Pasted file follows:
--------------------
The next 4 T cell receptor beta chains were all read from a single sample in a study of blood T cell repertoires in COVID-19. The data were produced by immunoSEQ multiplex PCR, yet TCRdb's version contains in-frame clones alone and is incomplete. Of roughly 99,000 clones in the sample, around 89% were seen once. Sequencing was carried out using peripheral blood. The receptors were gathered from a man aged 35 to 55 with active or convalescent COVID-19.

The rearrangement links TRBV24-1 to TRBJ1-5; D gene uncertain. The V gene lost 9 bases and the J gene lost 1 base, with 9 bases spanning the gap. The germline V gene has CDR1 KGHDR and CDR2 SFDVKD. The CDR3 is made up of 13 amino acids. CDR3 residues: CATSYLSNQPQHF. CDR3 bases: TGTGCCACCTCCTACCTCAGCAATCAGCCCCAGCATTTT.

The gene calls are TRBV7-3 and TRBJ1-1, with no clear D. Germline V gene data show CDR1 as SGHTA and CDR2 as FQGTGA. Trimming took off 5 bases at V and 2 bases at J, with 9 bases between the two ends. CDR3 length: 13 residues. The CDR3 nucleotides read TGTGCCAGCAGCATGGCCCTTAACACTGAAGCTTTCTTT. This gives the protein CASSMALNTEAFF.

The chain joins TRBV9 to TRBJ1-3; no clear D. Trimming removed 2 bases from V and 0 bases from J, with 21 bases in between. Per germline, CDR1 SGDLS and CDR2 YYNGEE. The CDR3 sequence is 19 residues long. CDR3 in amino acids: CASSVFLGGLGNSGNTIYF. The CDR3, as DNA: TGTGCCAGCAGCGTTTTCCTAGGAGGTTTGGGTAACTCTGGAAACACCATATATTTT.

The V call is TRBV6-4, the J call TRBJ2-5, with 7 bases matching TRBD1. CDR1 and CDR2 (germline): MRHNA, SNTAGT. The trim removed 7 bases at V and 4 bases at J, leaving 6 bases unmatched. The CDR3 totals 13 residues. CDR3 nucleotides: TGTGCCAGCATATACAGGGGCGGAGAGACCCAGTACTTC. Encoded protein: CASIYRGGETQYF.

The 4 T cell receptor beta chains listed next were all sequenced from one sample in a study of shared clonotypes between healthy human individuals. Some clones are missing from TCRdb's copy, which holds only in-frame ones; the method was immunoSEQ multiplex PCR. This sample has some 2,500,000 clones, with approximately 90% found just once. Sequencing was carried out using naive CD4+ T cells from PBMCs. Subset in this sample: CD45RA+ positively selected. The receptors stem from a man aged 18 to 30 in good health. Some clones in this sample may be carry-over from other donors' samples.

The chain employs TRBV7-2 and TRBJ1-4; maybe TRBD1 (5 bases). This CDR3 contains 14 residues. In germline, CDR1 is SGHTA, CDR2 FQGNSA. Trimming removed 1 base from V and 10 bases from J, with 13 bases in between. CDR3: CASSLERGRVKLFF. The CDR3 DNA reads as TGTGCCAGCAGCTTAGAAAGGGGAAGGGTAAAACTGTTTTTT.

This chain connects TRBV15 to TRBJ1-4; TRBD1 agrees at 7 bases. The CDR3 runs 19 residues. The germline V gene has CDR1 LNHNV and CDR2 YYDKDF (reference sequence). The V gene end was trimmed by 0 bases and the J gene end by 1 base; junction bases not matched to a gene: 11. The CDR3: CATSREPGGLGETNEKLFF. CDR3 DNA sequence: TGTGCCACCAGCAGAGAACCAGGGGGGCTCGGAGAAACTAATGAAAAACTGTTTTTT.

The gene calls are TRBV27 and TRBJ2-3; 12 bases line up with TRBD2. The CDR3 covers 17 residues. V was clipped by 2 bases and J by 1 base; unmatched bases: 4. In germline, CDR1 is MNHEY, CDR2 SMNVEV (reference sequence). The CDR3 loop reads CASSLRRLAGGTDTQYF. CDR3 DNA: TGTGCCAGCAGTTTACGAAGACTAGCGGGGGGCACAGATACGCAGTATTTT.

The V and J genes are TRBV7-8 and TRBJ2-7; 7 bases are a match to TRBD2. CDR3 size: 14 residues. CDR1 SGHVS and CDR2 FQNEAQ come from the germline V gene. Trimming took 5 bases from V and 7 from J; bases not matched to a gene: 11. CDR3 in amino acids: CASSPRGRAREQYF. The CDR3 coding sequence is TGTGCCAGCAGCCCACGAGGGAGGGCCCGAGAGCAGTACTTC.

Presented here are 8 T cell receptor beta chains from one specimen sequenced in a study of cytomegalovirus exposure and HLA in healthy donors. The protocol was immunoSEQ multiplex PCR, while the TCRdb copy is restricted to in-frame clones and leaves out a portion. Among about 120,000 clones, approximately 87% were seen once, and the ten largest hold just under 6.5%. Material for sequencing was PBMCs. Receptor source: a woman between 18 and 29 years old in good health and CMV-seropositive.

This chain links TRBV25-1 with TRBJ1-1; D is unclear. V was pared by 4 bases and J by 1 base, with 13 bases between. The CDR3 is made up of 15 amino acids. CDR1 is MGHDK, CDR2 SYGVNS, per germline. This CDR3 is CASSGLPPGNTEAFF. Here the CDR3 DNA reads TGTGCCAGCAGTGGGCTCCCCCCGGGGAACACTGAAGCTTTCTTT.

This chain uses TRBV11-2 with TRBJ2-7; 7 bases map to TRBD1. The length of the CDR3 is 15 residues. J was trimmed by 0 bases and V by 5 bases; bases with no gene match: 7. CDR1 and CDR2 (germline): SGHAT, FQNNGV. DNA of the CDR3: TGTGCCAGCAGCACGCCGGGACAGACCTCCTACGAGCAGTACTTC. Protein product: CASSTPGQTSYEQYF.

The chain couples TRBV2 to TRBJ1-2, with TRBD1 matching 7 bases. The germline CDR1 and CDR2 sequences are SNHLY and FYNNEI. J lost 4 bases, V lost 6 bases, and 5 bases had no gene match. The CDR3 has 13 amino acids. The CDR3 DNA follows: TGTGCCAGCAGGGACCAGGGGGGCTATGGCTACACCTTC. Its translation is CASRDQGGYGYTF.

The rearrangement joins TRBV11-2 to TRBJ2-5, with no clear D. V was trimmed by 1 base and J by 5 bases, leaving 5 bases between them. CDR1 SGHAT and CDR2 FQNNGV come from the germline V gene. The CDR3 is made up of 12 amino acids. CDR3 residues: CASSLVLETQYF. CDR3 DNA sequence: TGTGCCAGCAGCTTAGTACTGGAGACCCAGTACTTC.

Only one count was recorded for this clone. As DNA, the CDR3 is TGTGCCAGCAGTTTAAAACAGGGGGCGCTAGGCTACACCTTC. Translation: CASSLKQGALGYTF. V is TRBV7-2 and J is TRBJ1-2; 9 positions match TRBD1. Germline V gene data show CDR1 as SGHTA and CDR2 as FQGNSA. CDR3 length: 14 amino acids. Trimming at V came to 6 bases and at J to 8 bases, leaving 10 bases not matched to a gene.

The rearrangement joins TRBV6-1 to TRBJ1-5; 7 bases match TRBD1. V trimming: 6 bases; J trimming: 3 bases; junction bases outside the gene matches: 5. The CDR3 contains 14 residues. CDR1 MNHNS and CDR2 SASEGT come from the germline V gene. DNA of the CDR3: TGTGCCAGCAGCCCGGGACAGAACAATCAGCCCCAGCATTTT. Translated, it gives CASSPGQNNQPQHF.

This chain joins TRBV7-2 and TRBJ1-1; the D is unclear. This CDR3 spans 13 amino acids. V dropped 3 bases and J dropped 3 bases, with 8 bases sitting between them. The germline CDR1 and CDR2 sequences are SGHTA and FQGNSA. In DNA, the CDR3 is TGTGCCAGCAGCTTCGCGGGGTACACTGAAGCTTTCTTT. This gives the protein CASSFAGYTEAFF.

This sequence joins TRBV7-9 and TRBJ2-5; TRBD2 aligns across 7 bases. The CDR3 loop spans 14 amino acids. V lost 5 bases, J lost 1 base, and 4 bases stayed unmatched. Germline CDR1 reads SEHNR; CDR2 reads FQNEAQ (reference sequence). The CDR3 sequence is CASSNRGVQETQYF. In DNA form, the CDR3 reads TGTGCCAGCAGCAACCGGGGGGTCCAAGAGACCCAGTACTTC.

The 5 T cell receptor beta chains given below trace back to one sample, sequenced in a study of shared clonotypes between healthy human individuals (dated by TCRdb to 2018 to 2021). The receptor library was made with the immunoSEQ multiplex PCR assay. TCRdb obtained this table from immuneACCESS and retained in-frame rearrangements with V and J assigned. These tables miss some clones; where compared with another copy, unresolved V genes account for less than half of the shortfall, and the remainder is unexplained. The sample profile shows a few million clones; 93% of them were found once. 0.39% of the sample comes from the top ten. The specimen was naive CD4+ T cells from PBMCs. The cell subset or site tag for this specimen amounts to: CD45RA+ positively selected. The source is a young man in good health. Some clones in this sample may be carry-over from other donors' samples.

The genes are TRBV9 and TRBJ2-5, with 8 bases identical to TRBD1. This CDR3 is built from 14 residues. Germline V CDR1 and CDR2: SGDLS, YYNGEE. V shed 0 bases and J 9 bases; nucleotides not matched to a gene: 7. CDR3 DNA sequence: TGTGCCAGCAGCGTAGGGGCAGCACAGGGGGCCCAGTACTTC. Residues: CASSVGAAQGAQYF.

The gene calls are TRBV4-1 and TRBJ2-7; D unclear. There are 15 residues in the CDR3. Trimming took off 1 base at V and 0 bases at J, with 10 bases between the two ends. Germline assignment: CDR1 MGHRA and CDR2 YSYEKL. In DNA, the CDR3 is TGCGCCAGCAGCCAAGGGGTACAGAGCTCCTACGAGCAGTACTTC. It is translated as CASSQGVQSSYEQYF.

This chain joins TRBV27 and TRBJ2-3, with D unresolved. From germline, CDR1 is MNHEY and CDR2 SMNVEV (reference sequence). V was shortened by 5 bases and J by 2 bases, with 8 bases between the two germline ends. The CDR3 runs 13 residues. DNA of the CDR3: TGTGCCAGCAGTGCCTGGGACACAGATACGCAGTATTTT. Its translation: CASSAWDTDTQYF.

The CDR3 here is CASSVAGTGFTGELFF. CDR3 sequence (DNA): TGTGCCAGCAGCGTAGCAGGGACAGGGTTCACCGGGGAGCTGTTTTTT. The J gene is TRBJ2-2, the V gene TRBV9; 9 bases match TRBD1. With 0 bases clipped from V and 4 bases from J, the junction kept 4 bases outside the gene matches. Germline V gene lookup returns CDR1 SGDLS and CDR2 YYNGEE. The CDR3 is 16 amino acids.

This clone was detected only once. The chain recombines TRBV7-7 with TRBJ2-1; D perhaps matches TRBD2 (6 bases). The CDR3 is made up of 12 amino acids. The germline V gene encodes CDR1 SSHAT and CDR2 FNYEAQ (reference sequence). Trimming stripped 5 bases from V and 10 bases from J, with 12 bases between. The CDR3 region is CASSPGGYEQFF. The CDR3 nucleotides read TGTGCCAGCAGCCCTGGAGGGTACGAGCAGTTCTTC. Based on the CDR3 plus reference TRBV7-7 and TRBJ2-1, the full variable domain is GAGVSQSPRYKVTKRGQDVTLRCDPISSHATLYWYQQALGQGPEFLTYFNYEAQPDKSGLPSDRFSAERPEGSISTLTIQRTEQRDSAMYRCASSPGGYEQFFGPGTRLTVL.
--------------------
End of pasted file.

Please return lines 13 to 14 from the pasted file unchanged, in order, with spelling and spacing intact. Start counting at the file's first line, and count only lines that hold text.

This chain uses TRBV11-2 with TRBJ2-7; 7 bases map to TRBD1. The length of the CDR3 is 15 residues. J was trimmed by 0 bases and V by 5 bases; bases with no gene match: 7. CDR1 and CDR2 (germline): SGHAT, FQNNGV. DNA of the CDR3: TGTGCCAGCAGCACGCCGGGACAGACCTCCTACGAGCAGTACTTC. Protein product: CASSTPGQTSYEQYF.

The chain couples TRBV2 to TRBJ1-2, with TRBD1 matching 7 bases. The germline CDR1 and CDR2 sequences are SNHLY and FYNNEI. J lost 4 bases, V lost 6 bases, and 5 bases had no gene match. The CDR3 has 13 amino acids. The CDR3 DNA follows: TGTGCCAGCAGGGACCAGGGGGGCTATGGCTACACCTTC. Its translation is CASRDQGGYGYTF.